• findSisterhood

Saujin Yi

Founder/CEO of Liquid, Inc.


Tell us about your career and how it all started?

I started my career as an investment banker (after ditching my mechanical engineering

degree – sell out!) then switched into operating roles at VC-backed startups, including

heading up product, data, business development, strategy, and finance departments at

various times. About 4 years ago, I decided I wanted to work on problems that meant

more to me – specifically, backing women and minority entrepreneurs and workers. With

my friend and business partner, we started angel investing (79 Studios) our savings into

female founders while establishing a consulting shop (FlexTeam) that puts experienced

professional women who dropped out of corporate world to balance families to work on

micro-consulting projects worthy of their skills. In order to operate FlexTeam at scale, we

built software to manage our flexible workforce. Last year, we realized we had

essentially built an all-in-one software that companies can streamline the way they

onboard, manage, and pay their own service vendors and flex workers. We spun out this

software into its own company (Liquid), which I now spend 100% of my time on while my

business partner continues to grow FlexTeam. Our belief is that the more we can help

companies embrace working with a more flexible workforce on all fronts (software,

people, process, etc.), the more projects we create for those workers on the sidelines,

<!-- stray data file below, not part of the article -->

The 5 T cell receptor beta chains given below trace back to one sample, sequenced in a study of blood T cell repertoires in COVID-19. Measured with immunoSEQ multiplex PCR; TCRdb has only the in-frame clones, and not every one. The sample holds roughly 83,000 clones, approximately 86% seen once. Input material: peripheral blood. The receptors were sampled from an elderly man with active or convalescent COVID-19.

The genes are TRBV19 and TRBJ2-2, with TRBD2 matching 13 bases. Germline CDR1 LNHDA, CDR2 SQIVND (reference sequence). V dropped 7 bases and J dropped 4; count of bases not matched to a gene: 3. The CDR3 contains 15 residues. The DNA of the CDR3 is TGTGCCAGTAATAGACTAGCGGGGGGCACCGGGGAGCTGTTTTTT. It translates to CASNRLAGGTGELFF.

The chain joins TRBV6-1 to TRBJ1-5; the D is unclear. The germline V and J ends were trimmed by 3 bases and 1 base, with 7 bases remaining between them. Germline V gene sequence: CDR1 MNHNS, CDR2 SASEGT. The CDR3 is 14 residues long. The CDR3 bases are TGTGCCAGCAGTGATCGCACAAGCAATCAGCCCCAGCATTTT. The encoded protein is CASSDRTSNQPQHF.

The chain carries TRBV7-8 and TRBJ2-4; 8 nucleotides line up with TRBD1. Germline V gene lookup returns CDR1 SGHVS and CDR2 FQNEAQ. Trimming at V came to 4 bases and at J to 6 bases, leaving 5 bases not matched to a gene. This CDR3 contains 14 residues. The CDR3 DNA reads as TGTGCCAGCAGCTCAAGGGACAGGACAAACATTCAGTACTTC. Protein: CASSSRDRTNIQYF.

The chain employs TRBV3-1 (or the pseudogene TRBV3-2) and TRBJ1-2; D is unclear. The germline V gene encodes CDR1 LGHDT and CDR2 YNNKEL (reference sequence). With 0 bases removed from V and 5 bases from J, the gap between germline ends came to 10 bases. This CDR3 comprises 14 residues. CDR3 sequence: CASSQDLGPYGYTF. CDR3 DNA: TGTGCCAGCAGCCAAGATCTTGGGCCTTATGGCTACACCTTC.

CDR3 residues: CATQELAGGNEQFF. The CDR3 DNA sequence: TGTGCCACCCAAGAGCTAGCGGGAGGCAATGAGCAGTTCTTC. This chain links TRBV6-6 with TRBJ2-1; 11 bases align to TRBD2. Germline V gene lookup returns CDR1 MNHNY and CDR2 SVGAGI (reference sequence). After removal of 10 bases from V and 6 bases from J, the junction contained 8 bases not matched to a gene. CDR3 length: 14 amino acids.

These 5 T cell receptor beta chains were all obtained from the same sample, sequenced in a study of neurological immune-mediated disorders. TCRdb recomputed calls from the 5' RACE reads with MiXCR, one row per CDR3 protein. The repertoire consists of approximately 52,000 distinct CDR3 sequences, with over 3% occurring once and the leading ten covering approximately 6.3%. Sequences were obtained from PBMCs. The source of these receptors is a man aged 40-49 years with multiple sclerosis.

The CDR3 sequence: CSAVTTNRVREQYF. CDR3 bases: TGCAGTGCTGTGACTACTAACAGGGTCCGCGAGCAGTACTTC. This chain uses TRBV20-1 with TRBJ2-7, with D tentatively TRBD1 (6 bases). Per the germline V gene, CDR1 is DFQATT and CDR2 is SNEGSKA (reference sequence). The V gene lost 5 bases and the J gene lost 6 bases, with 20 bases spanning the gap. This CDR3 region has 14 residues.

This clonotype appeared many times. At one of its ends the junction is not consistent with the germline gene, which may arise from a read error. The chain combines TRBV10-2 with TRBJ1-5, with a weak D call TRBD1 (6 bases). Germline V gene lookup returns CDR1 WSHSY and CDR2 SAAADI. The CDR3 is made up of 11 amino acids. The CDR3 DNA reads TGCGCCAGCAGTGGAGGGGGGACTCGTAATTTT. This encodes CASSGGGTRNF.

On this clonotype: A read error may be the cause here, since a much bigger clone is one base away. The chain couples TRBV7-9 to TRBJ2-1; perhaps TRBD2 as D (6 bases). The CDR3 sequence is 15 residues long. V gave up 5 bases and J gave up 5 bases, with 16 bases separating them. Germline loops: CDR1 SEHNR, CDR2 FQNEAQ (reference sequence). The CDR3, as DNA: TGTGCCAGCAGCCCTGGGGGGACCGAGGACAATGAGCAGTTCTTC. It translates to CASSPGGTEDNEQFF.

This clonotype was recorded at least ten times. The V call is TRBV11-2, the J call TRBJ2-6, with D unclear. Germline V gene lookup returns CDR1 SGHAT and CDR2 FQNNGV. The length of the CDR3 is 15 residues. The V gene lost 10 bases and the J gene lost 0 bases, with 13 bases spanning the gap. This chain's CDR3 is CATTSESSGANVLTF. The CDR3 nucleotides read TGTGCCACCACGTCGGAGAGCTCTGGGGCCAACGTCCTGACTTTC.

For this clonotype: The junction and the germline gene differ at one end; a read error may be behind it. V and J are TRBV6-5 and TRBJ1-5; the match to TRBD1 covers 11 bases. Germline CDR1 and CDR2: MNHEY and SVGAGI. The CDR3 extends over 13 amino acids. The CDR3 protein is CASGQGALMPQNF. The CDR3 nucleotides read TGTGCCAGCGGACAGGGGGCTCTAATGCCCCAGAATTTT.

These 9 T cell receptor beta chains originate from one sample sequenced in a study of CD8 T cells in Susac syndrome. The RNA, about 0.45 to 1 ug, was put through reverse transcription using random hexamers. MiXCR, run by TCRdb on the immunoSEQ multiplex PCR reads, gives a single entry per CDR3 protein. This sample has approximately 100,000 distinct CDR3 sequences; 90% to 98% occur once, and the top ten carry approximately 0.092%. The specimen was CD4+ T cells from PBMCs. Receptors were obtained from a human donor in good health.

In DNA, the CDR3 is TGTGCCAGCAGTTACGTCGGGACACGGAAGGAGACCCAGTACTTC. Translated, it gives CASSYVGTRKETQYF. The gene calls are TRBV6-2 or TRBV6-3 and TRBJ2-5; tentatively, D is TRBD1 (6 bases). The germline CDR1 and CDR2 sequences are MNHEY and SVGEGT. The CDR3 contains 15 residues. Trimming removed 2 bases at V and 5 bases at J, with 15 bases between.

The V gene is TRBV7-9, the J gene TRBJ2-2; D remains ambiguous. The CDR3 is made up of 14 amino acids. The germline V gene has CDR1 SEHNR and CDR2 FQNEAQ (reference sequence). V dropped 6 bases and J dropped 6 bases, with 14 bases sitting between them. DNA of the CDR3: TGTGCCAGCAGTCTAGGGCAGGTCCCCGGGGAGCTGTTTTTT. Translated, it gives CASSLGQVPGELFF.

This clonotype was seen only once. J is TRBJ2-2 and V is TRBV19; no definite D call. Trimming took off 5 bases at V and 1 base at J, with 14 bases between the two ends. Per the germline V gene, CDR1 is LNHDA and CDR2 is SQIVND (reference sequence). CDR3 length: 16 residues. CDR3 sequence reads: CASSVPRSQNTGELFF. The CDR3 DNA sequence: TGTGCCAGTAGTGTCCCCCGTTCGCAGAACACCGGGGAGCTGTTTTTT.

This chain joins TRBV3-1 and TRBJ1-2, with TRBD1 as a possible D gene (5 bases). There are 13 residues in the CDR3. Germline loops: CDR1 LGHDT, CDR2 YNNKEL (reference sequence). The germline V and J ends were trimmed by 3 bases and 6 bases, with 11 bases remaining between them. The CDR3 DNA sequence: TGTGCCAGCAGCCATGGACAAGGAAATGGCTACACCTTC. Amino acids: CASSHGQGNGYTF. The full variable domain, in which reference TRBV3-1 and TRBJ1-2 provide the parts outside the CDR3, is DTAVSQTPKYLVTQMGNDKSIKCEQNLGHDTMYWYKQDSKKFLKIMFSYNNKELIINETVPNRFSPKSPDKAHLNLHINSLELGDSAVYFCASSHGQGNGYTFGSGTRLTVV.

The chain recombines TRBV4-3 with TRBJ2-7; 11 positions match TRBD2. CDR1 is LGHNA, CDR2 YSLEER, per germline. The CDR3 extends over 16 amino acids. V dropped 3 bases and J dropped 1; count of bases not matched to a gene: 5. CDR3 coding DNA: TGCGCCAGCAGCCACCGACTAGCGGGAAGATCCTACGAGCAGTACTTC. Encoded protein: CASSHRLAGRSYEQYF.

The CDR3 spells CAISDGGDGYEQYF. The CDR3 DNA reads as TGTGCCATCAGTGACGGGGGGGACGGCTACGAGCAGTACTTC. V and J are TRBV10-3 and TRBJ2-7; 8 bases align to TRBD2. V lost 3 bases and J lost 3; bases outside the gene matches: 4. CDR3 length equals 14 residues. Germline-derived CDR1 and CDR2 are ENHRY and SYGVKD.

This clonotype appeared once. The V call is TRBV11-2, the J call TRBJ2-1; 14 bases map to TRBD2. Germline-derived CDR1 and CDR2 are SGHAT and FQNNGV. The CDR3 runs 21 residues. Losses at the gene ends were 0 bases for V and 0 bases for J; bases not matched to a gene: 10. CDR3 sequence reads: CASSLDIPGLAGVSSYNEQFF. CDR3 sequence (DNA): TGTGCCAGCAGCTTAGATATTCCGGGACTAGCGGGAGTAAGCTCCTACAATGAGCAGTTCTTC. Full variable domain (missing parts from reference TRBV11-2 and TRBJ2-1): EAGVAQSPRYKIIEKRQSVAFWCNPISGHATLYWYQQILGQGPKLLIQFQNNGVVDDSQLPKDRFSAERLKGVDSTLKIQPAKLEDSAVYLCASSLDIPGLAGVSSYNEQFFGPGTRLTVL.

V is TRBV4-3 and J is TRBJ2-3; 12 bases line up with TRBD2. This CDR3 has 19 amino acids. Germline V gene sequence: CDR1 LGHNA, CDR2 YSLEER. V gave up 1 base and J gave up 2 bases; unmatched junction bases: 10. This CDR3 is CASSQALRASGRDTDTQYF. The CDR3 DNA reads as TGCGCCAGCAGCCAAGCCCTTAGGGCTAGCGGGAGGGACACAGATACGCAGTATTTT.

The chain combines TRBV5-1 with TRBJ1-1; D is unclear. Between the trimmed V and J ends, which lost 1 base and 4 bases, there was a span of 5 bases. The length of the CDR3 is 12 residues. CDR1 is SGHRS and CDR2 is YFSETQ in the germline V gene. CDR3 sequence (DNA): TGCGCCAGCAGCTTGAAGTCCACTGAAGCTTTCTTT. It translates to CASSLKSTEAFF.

and soon, we have actually real choice in work for everyone to find their own their


What is the favorite part of your job? What are the biggest challenges of being a


My favorite part of my job is working for a mission I care about and believe can make a

difference. I don’t want to “level the playing field,” I want to create a new one. Everything

I’m working on feels part of this #newplayingfield and it is so fun and rewarding. The

biggest challenge for me is staying focused and prioritizing since there are always so

many ideas limited resources. Really, it’s trusting the process and timing.

What does sisterhood mean to you?

To me, it’s the feeling that is created with community of women who care, understand,

and back other women with action. No matter how small the action, when everyone

does their part, it can snowball into a movement.

What's your personal mantra?

Health first. No matter how much you want to make a difference, if you cannot get out of

bed, you won’t be able to.

What would you tell your 18-year old self?

I would tell myself to be confident to show all aspects of myself. Being an immigrant, I

learned to blend easily with any group, but it is okay to stand out and be open with your

unique perspectives. Also, really, just enjoy experiences – life is fun!

What would be your advice for women who are building careers in your industry?

It is true that female tech startup founders have a harder time (for so many reasons). But

build your tribe (of women), stick to your guns, remember why you’re doing what you’re

doing, and make things happen your way. Be okay that things might take you longer or

you might face hurdles. No need to complain about it – action over talk! And really, it will

be that much sweeter when you make it happen for you your way. Then, you make it

easier for the next female founders!

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